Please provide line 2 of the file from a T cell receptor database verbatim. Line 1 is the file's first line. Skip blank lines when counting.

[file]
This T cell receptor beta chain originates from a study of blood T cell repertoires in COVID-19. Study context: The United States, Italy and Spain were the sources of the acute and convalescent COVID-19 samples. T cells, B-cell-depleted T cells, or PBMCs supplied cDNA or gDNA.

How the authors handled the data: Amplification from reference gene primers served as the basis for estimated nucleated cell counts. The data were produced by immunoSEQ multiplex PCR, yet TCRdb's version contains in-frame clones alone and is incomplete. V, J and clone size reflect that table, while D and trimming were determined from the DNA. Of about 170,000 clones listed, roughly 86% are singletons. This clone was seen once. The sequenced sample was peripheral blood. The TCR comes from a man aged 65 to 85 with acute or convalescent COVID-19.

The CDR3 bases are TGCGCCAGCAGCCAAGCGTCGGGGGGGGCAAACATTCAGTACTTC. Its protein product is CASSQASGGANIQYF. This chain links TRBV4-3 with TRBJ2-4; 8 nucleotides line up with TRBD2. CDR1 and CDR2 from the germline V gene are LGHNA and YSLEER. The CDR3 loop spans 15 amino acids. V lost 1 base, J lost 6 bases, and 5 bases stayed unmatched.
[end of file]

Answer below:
How the authors handled the data: Amplification from reference gene primers served as the basis for estimated nucleated cell counts. The data were produced by immunoSEQ multiplex PCR, yet TCRdb's version contains in-frame clones alone and is incomplete. V, J and clone size reflect that table, while D and trimming were determined from the DNA. Of about 170,000 clones listed, roughly 86% are singletons. This clone was seen once. The sequenced sample was peripheral blood. The TCR comes from a man aged 65 to 85 with acute or convalescent COVID-19.